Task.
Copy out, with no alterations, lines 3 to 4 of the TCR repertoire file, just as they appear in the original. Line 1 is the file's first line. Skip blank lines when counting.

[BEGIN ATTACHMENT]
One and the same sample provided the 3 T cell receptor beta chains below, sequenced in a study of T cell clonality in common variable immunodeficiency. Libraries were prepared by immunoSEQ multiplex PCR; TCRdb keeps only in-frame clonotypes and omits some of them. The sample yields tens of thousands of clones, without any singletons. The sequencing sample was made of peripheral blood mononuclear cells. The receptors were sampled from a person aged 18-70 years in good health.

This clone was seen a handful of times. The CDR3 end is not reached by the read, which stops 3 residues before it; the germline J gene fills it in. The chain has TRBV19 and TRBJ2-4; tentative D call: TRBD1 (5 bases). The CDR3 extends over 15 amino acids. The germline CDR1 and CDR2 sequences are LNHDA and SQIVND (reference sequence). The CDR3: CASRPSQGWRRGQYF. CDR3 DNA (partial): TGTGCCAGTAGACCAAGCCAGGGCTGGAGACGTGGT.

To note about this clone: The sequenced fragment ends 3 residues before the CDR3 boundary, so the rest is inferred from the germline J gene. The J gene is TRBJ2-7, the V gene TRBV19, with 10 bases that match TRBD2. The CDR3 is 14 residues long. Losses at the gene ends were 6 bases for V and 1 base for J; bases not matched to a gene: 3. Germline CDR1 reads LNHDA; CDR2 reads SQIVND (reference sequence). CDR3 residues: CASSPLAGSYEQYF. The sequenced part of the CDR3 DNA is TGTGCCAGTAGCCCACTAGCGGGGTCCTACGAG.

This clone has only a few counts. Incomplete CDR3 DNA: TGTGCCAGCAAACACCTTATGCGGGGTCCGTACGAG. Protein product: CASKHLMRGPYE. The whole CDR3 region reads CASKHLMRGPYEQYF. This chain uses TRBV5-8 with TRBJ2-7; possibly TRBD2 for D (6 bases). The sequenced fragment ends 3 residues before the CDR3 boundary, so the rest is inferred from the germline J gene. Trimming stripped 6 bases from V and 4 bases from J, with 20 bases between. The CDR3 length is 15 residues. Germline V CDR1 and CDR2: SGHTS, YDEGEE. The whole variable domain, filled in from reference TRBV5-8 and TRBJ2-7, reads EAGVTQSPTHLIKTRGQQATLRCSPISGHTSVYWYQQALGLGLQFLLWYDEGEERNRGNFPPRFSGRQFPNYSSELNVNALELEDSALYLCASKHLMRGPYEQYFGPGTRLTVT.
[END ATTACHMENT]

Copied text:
To note about this clone: The sequenced fragment ends 3 residues before the CDR3 boundary, so the rest is inferred from the germline J gene. The J gene is TRBJ2-7, the V gene TRBV19, with 10 bases that match TRBD2. The CDR3 is 14 residues long. Losses at the gene ends were 6 bases for V and 1 base for J; bases not matched to a gene: 3. Germline CDR1 reads LNHDA; CDR2 reads SQIVND (reference sequence). CDR3 residues: CASSPLAGSYEQYF. The sequenced part of the CDR3 DNA is TGTGCCAGTAGCCCACTAGCGGGGTCCTACGAG.

This clone has only a few counts. Incomplete CDR3 DNA: TGTGCCAGCAAACACCTTATGCGGGGTCCGTACGAG. Protein product: CASKHLMRGPYE. The whole CDR3 region reads CASKHLMRGPYEQYF. This chain uses TRBV5-8 with TRBJ2-7; possibly TRBD2 for D (6 bases). The sequenced fragment ends 3 residues before the CDR3 boundary, so the rest is inferred from the germline J gene. Trimming stripped 6 bases from V and 4 bases from J, with 20 bases between. The CDR3 length is 15 residues. Germline V CDR1 and CDR2: SGHTS, YDEGEE. The whole variable domain, filled in from reference TRBV5-8 and TRBJ2-7, reads EAGVTQSPTHLIKTRGQQATLRCSPISGHTSVYWYQQALGLGLQFLLWYDEGEERNRGNFPPRFSGRQFPNYSSELNVNALELEDSALYLCASKHLMRGPYEQYFGPGTRLTVT.